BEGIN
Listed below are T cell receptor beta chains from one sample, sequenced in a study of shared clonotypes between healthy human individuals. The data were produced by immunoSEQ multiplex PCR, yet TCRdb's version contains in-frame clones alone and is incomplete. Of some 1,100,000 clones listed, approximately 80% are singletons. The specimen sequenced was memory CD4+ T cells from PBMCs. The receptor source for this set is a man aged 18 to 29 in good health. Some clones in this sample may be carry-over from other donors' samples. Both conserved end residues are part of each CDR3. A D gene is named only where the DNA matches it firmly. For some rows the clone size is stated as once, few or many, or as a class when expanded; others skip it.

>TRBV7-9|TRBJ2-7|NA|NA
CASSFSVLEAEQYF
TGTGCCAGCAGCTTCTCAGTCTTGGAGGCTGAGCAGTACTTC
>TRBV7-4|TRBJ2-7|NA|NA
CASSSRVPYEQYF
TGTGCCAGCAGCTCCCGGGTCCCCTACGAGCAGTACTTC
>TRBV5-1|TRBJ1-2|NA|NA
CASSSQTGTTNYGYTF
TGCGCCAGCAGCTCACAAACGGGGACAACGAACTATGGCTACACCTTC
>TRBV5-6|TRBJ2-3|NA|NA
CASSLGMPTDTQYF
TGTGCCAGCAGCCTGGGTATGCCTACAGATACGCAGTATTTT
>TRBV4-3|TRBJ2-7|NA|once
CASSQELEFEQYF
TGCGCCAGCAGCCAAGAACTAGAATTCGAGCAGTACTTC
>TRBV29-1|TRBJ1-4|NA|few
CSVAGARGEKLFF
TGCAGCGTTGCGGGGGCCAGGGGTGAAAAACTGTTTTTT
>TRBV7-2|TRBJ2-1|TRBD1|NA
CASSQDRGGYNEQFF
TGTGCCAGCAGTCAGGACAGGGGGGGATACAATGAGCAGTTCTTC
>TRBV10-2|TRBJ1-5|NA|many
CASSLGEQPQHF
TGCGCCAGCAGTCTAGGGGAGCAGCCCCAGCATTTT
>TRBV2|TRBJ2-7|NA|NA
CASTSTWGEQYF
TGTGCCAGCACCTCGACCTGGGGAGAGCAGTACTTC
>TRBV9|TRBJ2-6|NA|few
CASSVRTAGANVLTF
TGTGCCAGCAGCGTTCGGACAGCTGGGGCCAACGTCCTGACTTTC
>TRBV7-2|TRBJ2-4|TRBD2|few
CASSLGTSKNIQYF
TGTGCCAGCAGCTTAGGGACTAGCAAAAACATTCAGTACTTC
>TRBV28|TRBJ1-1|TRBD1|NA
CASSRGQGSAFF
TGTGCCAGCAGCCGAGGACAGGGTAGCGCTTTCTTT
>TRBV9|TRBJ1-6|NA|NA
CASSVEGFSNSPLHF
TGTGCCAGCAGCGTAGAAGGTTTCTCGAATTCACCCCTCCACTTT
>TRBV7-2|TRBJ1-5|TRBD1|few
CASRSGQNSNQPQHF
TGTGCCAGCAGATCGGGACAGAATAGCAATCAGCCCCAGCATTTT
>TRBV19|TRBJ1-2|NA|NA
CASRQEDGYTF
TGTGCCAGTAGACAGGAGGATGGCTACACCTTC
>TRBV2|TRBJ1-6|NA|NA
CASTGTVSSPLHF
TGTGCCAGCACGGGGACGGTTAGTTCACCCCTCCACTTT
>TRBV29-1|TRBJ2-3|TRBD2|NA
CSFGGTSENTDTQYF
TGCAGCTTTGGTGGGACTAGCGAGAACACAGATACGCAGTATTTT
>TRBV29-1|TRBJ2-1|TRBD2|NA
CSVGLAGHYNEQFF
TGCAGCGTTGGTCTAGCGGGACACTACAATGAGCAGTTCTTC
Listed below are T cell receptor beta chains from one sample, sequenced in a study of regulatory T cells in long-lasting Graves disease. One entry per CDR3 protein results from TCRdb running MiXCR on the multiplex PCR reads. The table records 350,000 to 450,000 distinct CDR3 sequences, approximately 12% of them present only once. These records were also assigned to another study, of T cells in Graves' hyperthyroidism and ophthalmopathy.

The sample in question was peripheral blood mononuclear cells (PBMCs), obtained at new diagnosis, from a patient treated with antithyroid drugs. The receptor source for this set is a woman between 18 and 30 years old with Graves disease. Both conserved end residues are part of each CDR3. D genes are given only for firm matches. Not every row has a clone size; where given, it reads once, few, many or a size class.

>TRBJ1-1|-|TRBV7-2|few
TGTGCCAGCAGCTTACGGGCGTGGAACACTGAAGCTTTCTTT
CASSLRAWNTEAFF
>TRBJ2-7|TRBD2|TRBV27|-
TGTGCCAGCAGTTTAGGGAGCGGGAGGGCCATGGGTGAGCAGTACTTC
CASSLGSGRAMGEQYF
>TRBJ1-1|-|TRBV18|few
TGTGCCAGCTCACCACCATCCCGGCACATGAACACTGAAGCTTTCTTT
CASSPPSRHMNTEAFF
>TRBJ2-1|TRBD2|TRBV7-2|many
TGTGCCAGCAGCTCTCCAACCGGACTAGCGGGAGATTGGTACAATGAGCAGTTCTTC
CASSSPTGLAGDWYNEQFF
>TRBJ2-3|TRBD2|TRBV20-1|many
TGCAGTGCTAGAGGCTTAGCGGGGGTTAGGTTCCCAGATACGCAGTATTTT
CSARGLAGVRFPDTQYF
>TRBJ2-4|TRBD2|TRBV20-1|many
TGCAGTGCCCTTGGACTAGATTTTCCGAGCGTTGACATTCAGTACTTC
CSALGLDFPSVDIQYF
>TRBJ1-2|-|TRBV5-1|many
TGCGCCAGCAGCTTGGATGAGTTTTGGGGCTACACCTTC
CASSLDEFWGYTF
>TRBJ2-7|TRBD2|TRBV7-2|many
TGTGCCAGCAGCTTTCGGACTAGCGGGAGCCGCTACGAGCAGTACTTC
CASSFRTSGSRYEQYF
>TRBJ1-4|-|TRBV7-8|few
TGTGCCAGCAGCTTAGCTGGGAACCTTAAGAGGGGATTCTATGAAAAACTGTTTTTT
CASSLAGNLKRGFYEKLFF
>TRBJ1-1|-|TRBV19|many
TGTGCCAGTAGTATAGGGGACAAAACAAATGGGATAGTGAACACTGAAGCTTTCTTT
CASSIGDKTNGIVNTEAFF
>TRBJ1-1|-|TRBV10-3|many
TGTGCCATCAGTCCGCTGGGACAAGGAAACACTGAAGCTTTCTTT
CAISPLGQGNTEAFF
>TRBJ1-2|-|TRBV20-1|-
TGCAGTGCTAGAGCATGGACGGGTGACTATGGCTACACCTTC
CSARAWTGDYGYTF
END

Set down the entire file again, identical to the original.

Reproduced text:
Listed below are T cell receptor beta chains from one sample, sequenced in a study of shared clonotypes between healthy human individuals. The data were produced by immunoSEQ multiplex PCR, yet TCRdb's version contains in-frame clones alone and is incomplete. Of some 1,100,000 clones listed, approximately 80% are singletons. The specimen sequenced was memory CD4+ T cells from PBMCs. The receptor source for this set is a man aged 18 to 29 in good health. Some clones in this sample may be carry-over from other donors' samples. Both conserved end residues are part of each CDR3. A D gene is named only where the DNA matches it firmly. For some rows the clone size is stated as once, few or many, or as a class when expanded; others skip it.

>TRBV7-9|TRBJ2-7|NA|NA
CASSFSVLEAEQYF
TGTGCCAGCAGCTTCTCAGTCTTGGAGGCTGAGCAGTACTTC
>TRBV7-4|TRBJ2-7|NA|NA
CASSSRVPYEQYF
TGTGCCAGCAGCTCCCGGGTCCCCTACGAGCAGTACTTC
>TRBV5-1|TRBJ1-2|NA|NA
CASSSQTGTTNYGYTF
TGCGCCAGCAGCTCACAAACGGGGACAACGAACTATGGCTACACCTTC
>TRBV5-6|TRBJ2-3|NA|NA
CASSLGMPTDTQYF
TGTGCCAGCAGCCTGGGTATGCCTACAGATACGCAGTATTTT
>TRBV4-3|TRBJ2-7|NA|once
CASSQELEFEQYF
TGCGCCAGCAGCCAAGAACTAGAATTCGAGCAGTACTTC
>TRBV29-1|TRBJ1-4|NA|few
CSVAGARGEKLFF
TGCAGCGTTGCGGGGGCCAGGGGTGAAAAACTGTTTTTT
>TRBV7-2|TRBJ2-1|TRBD1|NA
CASSQDRGGYNEQFF
TGTGCCAGCAGTCAGGACAGGGGGGGATACAATGAGCAGTTCTTC
>TRBV10-2|TRBJ1-5|NA|many
CASSLGEQPQHF
TGCGCCAGCAGTCTAGGGGAGCAGCCCCAGCATTTT
>TRBV2|TRBJ2-7|NA|NA
CASTSTWGEQYF
TGTGCCAGCACCTCGACCTGGGGAGAGCAGTACTTC
>TRBV9|TRBJ2-6|NA|few
CASSVRTAGANVLTF
TGTGCCAGCAGCGTTCGGACAGCTGGGGCCAACGTCCTGACTTTC
>TRBV7-2|TRBJ2-4|TRBD2|few
CASSLGTSKNIQYF
TGTGCCAGCAGCTTAGGGACTAGCAAAAACATTCAGTACTTC
>TRBV28|TRBJ1-1|TRBD1|NA
CASSRGQGSAFF
TGTGCCAGCAGCCGAGGACAGGGTAGCGCTTTCTTT
>TRBV9|TRBJ1-6|NA|NA
CASSVEGFSNSPLHF
TGTGCCAGCAGCGTAGAAGGTTTCTCGAATTCACCCCTCCACTTT
>TRBV7-2|TRBJ1-5|TRBD1|few
CASRSGQNSNQPQHF
TGTGCCAGCAGATCGGGACAGAATAGCAATCAGCCCCAGCATTTT
>TRBV19|TRBJ1-2|NA|NA
CASRQEDGYTF
TGTGCCAGTAGACAGGAGGATGGCTACACCTTC
>TRBV2|TRBJ1-6|NA|NA
CASTGTVSSPLHF
TGTGCCAGCACGGGGACGGTTAGTTCACCCCTCCACTTT
>TRBV29-1|TRBJ2-3|TRBD2|NA
CSFGGTSENTDTQYF
TGCAGCTTTGGTGGGACTAGCGAGAACACAGATACGCAGTATTTT
>TRBV29-1|TRBJ2-1|TRBD2|NA
CSVGLAGHYNEQFF
TGCAGCGTTGGTCTAGCGGGACACTACAATGAGCAGTTCTTC
Listed below are T cell receptor beta chains from one sample, sequenced in a study of regulatory T cells in long-lasting Graves disease. One entry per CDR3 protein results from TCRdb running MiXCR on the multiplex PCR reads. The table records 350,000 to 450,000 distinct CDR3 sequences, approximately 12% of them present only once. These records were also assigned to another study, of T cells in Graves' hyperthyroidism and ophthalmopathy.

The sample in question was peripheral blood mononuclear cells (PBMCs), obtained at new diagnosis, from a patient treated with antithyroid drugs. The receptor source for this set is a woman between 18 and 30 years old with Graves disease. Both conserved end residues are part of each CDR3. D genes are given only for firm matches. Not every row has a clone size; where given, it reads once, few, many or a size class.

>TRBJ1-1|-|TRBV7-2|few
TGTGCCAGCAGCTTACGGGCGTGGAACACTGAAGCTTTCTTT
CASSLRAWNTEAFF
>TRBJ2-7|TRBD2|TRBV27|-
TGTGCCAGCAGTTTAGGGAGCGGGAGGGCCATGGGTGAGCAGTACTTC
CASSLGSGRAMGEQYF
>TRBJ1-1|-|TRBV18|few
TGTGCCAGCTCACCACCATCCCGGCACATGAACACTGAAGCTTTCTTT
CASSPPSRHMNTEAFF
>TRBJ2-1|TRBD2|TRBV7-2|many
TGTGCCAGCAGCTCTCCAACCGGACTAGCGGGAGATTGGTACAATGAGCAGTTCTTC
CASSSPTGLAGDWYNEQFF
>TRBJ2-3|TRBD2|TRBV20-1|many
TGCAGTGCTAGAGGCTTAGCGGGGGTTAGGTTCCCAGATACGCAGTATTTT
CSARGLAGVRFPDTQYF
>TRBJ2-4|TRBD2|TRBV20-1|many
TGCAGTGCCCTTGGACTAGATTTTCCGAGCGTTGACATTCAGTACTTC
CSALGLDFPSVDIQYF
>TRBJ1-2|-|TRBV5-1|many
TGCGCCAGCAGCTTGGATGAGTTTTGGGGCTACACCTTC
CASSLDEFWGYTF
>TRBJ2-7|TRBD2|TRBV7-2|many
TGTGCCAGCAGCTTTCGGACTAGCGGGAGCCGCTACGAGCAGTACTTC
CASSFRTSGSRYEQYF
>TRBJ1-4|-|TRBV7-8|few
TGTGCCAGCAGCTTAGCTGGGAACCTTAAGAGGGGATTCTATGAAAAACTGTTTTTT
CASSLAGNLKRGFYEKLFF
>TRBJ1-1|-|TRBV19|many
TGTGCCAGTAGTATAGGGGACAAAACAAATGGGATAGTGAACACTGAAGCTTTCTTT
CASSIGDKTNGIVNTEAFF
>TRBJ1-1|-|TRBV10-3|many
TGTGCCATCAGTCCGCTGGGACAAGGAAACACTGAAGCTTTCTTT
CAISPLGQGNTEAFF
>TRBJ1-2|-|TRBV20-1|-
TGCAGTGCTAGAGCATGGACGGGTGACTATGGCTACACCTTC
CSARAWTGDYGYTF